I’m not a “hearing voices” kind of guy, but this night seemed to be the exception. Much to my dismay, there was a body in the back of my helicopter, and it was talking to me.
“You’re going to crash and die,” it said.
I had always felt like I had a pretty good handle on death as a concept. Both my paternal grandparents died when I was growing up, and I feel like I coped with those experiences fairly well. I was appropriately disturbed, but then got over it. You see I’ve been going to church since I was a fetus, and that religious background has encouraged me to actually look forward to death, although if I’m honest with myself I have to say that I’ve always thought that sounded like the sort of concept you would hold onto if you didn’t enjoy living as much as I did. I am rather fond of living. It’s actually right at the top of my list of favorite things to do, and I have a hard time feeling guilty for that. But the idea of not doing it was something that I could handle too, or at least so I thought. As it turns out, nothing gives you an up close and personal reminder of your own mortality like an up close and personal look at somebody else’s.
On this particular night I was on the schedule to fly a normal “battlefield circulation” mission, which for us meant moving lots of random people (we’ll call them Bob from Accounting) and random things here and there around the northern half of Iraq. While we did occasionally get tasked to perform some necessary functions like resupply or delivering repair parts, our cargo usually tended towards the mundane. We carried everything from cheerleaders to dog food (seriously) to the General in charge of All the Important Things in Iraq. I couldn’t tell you what we were supposed to carry this particular night, but it’s a safe bet it wasn’t terribly important, and I can say with all certainty that it wasn’t as important as what we ended up carrying.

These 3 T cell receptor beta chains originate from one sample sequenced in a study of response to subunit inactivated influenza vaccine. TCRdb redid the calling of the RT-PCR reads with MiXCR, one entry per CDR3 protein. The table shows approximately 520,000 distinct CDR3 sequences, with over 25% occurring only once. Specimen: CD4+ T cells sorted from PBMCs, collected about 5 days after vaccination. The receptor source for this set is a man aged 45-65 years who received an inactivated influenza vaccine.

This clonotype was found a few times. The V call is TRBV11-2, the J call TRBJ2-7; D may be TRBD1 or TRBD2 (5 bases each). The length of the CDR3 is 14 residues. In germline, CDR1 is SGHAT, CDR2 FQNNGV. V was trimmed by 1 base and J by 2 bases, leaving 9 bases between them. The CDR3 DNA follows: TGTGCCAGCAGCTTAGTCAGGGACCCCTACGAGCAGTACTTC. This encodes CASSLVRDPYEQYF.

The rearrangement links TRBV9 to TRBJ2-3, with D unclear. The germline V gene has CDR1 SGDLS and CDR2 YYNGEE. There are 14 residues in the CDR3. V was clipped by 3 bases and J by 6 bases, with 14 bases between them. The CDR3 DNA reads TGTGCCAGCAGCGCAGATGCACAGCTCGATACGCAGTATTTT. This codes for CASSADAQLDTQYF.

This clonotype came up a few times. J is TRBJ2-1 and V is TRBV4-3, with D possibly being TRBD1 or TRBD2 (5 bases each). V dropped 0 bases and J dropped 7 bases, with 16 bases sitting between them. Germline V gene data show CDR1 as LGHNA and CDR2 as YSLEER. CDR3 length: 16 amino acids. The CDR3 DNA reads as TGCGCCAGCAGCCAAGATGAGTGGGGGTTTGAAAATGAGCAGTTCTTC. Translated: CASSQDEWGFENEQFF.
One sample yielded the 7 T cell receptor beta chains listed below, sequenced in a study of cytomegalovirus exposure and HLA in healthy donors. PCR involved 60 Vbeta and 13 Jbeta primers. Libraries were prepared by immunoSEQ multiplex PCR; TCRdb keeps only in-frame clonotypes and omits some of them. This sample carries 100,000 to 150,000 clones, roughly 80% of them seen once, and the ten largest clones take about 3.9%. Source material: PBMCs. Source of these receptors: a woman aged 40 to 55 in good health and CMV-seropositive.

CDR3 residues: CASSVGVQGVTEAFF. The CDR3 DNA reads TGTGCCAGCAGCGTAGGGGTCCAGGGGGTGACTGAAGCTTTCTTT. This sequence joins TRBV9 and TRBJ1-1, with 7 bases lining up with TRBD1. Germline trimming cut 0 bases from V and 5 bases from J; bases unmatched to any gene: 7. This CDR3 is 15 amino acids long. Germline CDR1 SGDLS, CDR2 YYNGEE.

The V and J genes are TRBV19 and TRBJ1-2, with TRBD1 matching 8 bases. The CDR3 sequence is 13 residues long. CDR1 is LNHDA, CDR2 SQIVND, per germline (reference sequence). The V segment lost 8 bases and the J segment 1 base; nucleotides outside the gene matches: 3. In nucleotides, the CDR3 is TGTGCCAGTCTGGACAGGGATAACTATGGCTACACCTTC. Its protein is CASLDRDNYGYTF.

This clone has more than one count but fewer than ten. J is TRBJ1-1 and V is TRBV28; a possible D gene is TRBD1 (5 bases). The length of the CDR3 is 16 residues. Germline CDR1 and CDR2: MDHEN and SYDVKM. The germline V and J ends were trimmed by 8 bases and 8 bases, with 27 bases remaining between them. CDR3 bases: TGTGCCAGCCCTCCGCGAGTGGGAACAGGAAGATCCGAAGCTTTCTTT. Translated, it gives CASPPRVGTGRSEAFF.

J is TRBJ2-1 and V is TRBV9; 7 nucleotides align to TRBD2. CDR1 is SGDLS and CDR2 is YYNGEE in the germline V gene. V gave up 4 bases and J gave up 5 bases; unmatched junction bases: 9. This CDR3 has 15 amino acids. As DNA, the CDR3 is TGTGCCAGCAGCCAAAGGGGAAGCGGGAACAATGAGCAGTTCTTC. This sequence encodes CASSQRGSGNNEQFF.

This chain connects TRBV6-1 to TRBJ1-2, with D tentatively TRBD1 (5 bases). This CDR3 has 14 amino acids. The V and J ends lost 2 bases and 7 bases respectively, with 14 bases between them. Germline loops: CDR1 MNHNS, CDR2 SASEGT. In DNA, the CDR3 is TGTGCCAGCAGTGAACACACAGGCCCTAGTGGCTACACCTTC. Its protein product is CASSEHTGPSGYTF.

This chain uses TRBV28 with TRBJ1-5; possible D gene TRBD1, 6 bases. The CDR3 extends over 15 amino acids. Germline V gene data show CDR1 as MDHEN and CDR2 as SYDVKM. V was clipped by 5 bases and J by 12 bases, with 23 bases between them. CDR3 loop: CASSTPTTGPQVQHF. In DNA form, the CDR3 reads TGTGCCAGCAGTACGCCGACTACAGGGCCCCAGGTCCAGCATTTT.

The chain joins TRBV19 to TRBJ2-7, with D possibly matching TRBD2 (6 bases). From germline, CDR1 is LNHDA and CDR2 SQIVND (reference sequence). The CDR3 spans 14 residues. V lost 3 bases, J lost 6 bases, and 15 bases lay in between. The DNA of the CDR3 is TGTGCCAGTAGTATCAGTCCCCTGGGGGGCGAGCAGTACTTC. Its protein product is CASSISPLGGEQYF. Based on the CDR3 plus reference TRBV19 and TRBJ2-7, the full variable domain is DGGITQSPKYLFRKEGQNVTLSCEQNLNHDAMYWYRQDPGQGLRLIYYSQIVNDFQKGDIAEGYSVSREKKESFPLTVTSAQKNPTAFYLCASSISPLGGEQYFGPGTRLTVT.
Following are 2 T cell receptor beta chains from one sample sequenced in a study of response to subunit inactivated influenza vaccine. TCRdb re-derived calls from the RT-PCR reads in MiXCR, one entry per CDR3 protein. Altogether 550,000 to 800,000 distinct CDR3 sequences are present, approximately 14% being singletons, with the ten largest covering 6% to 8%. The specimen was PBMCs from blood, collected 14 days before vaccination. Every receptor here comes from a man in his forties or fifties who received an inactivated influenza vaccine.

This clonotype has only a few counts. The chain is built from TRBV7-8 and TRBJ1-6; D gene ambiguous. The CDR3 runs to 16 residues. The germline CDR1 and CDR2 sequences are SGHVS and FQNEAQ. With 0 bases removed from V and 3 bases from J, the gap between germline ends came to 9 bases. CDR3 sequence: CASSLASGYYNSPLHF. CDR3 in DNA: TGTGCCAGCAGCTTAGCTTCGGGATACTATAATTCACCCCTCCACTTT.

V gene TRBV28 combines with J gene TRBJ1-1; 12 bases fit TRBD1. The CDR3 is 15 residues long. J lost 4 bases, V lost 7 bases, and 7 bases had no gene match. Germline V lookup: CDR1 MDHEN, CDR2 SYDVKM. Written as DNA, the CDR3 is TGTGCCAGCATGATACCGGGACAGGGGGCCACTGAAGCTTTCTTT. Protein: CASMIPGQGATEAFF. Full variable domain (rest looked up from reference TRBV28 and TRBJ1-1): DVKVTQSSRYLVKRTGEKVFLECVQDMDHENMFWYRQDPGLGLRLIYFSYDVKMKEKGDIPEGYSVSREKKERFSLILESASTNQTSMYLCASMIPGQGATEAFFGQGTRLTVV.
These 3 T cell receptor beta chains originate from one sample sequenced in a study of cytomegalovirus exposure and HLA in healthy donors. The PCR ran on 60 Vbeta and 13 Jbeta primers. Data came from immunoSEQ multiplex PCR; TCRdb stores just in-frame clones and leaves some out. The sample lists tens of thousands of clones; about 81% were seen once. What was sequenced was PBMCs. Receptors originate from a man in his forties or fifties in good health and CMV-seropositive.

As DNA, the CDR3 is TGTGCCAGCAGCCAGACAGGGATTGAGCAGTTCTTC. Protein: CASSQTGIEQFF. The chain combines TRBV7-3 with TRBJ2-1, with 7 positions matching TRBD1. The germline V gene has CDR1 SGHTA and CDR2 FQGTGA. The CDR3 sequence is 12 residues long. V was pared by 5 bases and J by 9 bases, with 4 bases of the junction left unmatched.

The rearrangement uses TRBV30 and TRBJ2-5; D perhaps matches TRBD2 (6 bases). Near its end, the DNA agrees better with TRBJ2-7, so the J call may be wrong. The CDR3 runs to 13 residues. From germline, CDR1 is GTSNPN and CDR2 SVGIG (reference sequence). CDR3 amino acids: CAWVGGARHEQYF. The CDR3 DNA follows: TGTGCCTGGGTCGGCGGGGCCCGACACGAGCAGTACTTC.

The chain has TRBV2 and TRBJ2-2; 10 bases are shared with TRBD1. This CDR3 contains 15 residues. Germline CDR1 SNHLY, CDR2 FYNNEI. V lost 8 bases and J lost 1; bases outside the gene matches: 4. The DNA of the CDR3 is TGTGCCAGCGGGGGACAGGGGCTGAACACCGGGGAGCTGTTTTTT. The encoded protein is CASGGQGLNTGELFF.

I was on the night shift, so I showed up to work along with my co-night shifters in the middle of the afternoon. Shortly after arriving we got the word there had been an “incident.” This particular gem of Army jargon is generally used only for something serious, but can mean anything from a minor maintenance issue to a catastrophic crash. The specific connotation can generally be found in the inflection of the person who announces said incident. This afternoon the inflection was grave, as was the palpable emotional pallor that had set quickly over the squadron.
As it turned out, this particular incident involved the death of two pilots. All we were told at the time was that it seemed there had been some sort of malfunction in the aircraft’s engine, from which the pilots were unable to recover.
Whenever this sort of thing happens, there is an investigative team sent to the site of the crash immediately. As soon as possible a recovery team is also sent. Our commander called the flight crew that I was a part of into the unit’s office and told us as a group that the plan was for a Medivac unit to recover the bodies, but that there was a small chance that we would be tasked with the mission. After letting the possibility sink in for a moment, he asked us each whether we would have a problem with that. One by one the pilots and crew chiefs said they were fine with it. When he came to me, my response was that I would actually prefer it were us and judging by the way the rest of the crew immediately agreed, I wasn’t the only one who had been thinking that we should be the ones picking up our own fallen comrades. Less than a half an hour later we were headed out to the aircraft and within an hour from notification we were in the air.
The group of people I was working with at the time was an extraordinary group of individuals. It was generally a younger crew, although there was an appropriate smattering of experience as well. Any given night, the in-flight discourse would normally range from the inane to the obscene but would be generally hilarious and mostly continuous. The great thing about hanging out with pilots and helicopter maintainers is that aviation inherently attracts a certain kind and caliber of individual and these are some of my favorite people to be around. A quiet group, however, they are not. Except for tonight. Not an unnecessary word was spoken the entire flight down.
“Before takeoff check’s complete,” “Redcon-1,” “Clear left,” and then the mandatory radio calls were pretty much the extent of the dialogue.
When we arrived at our destination, the somber tone continued as we shut down and waited on the ramp. We had been given a sheet of paper with the protocol to follow for occasions like this and we studied it together. There wasn’t a lot for us to do, only a couple of requirements for what was supposed to happen while the bodies were being loaded – honors rendered, etc, but we were all intent on doing it right. I suspect our part of the process seemed especially important because with all of the emotion packed into what we were doing it was helpful to hold on especially tight to what we could control.